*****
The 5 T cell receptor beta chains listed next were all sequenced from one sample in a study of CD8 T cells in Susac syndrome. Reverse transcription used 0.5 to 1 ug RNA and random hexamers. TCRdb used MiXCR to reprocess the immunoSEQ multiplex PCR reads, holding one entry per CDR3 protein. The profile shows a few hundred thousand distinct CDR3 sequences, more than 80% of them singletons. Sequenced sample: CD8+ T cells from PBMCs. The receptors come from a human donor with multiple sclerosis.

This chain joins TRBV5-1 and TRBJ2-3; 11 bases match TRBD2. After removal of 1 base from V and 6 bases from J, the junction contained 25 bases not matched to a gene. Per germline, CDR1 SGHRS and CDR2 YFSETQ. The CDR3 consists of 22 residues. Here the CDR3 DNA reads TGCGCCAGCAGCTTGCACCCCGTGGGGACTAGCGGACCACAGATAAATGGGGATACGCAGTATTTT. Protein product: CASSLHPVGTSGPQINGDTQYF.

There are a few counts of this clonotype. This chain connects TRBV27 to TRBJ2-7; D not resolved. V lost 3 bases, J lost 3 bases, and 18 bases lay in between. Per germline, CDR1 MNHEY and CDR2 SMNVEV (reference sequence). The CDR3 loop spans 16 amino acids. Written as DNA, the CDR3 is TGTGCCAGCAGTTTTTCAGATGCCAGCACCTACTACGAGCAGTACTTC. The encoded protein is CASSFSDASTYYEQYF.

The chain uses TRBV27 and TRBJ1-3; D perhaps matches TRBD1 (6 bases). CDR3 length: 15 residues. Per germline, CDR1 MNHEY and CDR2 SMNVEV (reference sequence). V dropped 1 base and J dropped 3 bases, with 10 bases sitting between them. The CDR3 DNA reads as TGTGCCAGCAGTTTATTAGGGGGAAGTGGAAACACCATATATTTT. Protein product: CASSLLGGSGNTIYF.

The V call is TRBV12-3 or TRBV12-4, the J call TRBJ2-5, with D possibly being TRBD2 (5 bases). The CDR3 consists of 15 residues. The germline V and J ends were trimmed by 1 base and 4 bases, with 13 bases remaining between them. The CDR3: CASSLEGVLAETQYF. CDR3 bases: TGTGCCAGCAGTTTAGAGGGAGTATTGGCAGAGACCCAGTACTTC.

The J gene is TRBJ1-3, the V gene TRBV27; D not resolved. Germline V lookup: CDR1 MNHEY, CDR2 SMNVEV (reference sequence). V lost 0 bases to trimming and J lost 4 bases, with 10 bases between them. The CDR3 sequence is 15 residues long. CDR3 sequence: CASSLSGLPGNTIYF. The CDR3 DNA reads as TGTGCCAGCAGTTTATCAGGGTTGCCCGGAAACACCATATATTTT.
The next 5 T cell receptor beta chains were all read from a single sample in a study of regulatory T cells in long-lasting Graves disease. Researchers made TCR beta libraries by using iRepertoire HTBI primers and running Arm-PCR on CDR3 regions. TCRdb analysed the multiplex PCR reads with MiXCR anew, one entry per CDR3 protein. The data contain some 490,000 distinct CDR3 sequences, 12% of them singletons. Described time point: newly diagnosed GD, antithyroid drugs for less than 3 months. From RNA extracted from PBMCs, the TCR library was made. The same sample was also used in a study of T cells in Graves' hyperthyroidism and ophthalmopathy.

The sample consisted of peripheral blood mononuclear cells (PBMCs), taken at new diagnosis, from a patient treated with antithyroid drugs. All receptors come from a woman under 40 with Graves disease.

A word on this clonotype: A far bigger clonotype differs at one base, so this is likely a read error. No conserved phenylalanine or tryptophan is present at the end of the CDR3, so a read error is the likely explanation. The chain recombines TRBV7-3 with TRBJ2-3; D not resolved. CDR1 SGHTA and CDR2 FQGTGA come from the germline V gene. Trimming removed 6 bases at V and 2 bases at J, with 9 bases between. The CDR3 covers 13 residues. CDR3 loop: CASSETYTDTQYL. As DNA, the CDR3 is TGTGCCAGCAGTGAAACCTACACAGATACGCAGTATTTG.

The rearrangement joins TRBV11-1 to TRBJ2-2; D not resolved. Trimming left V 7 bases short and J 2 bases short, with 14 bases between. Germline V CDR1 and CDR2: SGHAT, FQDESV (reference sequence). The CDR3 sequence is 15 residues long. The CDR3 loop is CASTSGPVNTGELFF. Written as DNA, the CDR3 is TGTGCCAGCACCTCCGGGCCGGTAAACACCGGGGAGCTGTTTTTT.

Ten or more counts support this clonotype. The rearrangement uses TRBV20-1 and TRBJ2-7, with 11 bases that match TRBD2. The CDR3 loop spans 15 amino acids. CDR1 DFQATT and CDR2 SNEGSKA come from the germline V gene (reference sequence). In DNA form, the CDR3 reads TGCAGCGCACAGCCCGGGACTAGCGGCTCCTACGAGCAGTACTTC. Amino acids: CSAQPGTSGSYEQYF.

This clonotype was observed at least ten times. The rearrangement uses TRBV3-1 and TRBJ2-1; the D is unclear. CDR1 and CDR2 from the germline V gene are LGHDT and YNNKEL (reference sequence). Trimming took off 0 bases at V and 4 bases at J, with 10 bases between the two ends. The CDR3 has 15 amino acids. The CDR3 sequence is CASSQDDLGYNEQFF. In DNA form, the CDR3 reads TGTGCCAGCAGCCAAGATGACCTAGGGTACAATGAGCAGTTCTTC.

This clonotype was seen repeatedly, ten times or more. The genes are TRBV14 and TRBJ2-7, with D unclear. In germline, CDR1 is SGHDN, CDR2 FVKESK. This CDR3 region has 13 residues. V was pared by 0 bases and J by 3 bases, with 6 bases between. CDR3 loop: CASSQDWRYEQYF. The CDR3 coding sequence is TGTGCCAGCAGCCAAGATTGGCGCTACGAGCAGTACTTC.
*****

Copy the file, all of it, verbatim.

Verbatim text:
The 5 T cell receptor beta chains listed next were all sequenced from one sample in a study of CD8 T cells in Susac syndrome. Reverse transcription used 0.5 to 1 ug RNA and random hexamers. TCRdb used MiXCR to reprocess the immunoSEQ multiplex PCR reads, holding one entry per CDR3 protein. The profile shows a few hundred thousand distinct CDR3 sequences, more than 80% of them singletons. Sequenced sample: CD8+ T cells from PBMCs. The receptors come from a human donor with multiple sclerosis.

This chain joins TRBV5-1 and TRBJ2-3; 11 bases match TRBD2. After removal of 1 base from V and 6 bases from J, the junction contained 25 bases not matched to a gene. Per germline, CDR1 SGHRS and CDR2 YFSETQ. The CDR3 consists of 22 residues. Here the CDR3 DNA reads TGCGCCAGCAGCTTGCACCCCGTGGGGACTAGCGGACCACAGATAAATGGGGATACGCAGTATTTT. Protein product: CASSLHPVGTSGPQINGDTQYF.

There are a few counts of this clonotype. This chain connects TRBV27 to TRBJ2-7; D not resolved. V lost 3 bases, J lost 3 bases, and 18 bases lay in between. Per germline, CDR1 MNHEY and CDR2 SMNVEV (reference sequence). The CDR3 loop spans 16 amino acids. Written as DNA, the CDR3 is TGTGCCAGCAGTTTTTCAGATGCCAGCACCTACTACGAGCAGTACTTC. The encoded protein is CASSFSDASTYYEQYF.

The chain uses TRBV27 and TRBJ1-3; D perhaps matches TRBD1 (6 bases). CDR3 length: 15 residues. Per germline, CDR1 MNHEY and CDR2 SMNVEV (reference sequence). V dropped 1 base and J dropped 3 bases, with 10 bases sitting between them. The CDR3 DNA reads as TGTGCCAGCAGTTTATTAGGGGGAAGTGGAAACACCATATATTTT. Protein product: CASSLLGGSGNTIYF.

The V call is TRBV12-3 or TRBV12-4, the J call TRBJ2-5, with D possibly being TRBD2 (5 bases). The CDR3 consists of 15 residues. The germline V and J ends were trimmed by 1 base and 4 bases, with 13 bases remaining between them. The CDR3: CASSLEGVLAETQYF. CDR3 bases: TGTGCCAGCAGTTTAGAGGGAGTATTGGCAGAGACCCAGTACTTC.

The J gene is TRBJ1-3, the V gene TRBV27; D not resolved. Germline V lookup: CDR1 MNHEY, CDR2 SMNVEV (reference sequence). V lost 0 bases to trimming and J lost 4 bases, with 10 bases between them. The CDR3 sequence is 15 residues long. CDR3 sequence: CASSLSGLPGNTIYF. The CDR3 DNA reads as TGTGCCAGCAGTTTATCAGGGTTGCCCGGAAACACCATATATTTT.
The next 5 T cell receptor beta chains were all read from a single sample in a study of regulatory T cells in long-lasting Graves disease. Researchers made TCR beta libraries by using iRepertoire HTBI primers and running Arm-PCR on CDR3 regions. TCRdb analysed the multiplex PCR reads with MiXCR anew, one entry per CDR3 protein. The data contain some 490,000 distinct CDR3 sequences, 12% of them singletons. Described time point: newly diagnosed GD, antithyroid drugs for less than 3 months. From RNA extracted from PBMCs, the TCR library was made. The same sample was also used in a study of T cells in Graves' hyperthyroidism and ophthalmopathy.

The sample consisted of peripheral blood mononuclear cells (PBMCs), taken at new diagnosis, from a patient treated with antithyroid drugs. All receptors come from a woman under 40 with Graves disease.

A word on this clonotype: A far bigger clonotype differs at one base, so this is likely a read error. No conserved phenylalanine or tryptophan is present at the end of the CDR3, so a read error is the likely explanation. The chain recombines TRBV7-3 with TRBJ2-3; D not resolved. CDR1 SGHTA and CDR2 FQGTGA come from the germline V gene. Trimming removed 6 bases at V and 2 bases at J, with 9 bases between. The CDR3 covers 13 residues. CDR3 loop: CASSETYTDTQYL. As DNA, the CDR3 is TGTGCCAGCAGTGAAACCTACACAGATACGCAGTATTTG.

The rearrangement joins TRBV11-1 to TRBJ2-2; D not resolved. Trimming left V 7 bases short and J 2 bases short, with 14 bases between. Germline V CDR1 and CDR2: SGHAT, FQDESV (reference sequence). The CDR3 sequence is 15 residues long. The CDR3 loop is CASTSGPVNTGELFF. Written as DNA, the CDR3 is TGTGCCAGCACCTCCGGGCCGGTAAACACCGGGGAGCTGTTTTTT.

Ten or more counts support this clonotype. The rearrangement uses TRBV20-1 and TRBJ2-7, with 11 bases that match TRBD2. The CDR3 loop spans 15 amino acids. CDR1 DFQATT and CDR2 SNEGSKA come from the germline V gene (reference sequence). In DNA form, the CDR3 reads TGCAGCGCACAGCCCGGGACTAGCGGCTCCTACGAGCAGTACTTC. Amino acids: CSAQPGTSGSYEQYF.

This clonotype was observed at least ten times. The rearrangement uses TRBV3-1 and TRBJ2-1; the D is unclear. CDR1 and CDR2 from the germline V gene are LGHDT and YNNKEL (reference sequence). Trimming took off 0 bases at V and 4 bases at J, with 10 bases between the two ends. The CDR3 has 15 amino acids. The CDR3 sequence is CASSQDDLGYNEQFF. In DNA form, the CDR3 reads TGTGCCAGCAGCCAAGATGACCTAGGGTACAATGAGCAGTTCTTC.

This clonotype was seen repeatedly, ten times or more. The genes are TRBV14 and TRBJ2-7, with D unclear. In germline, CDR1 is SGHDN, CDR2 FVKESK. This CDR3 region has 13 residues. V was pared by 0 bases and J by 3 bases, with 6 bases between. CDR3 loop: CASSQDWRYEQYF. The CDR3 coding sequence is TGTGCCAGCAGCCAAGATTGGCGCTACGAGCAGTACTTC.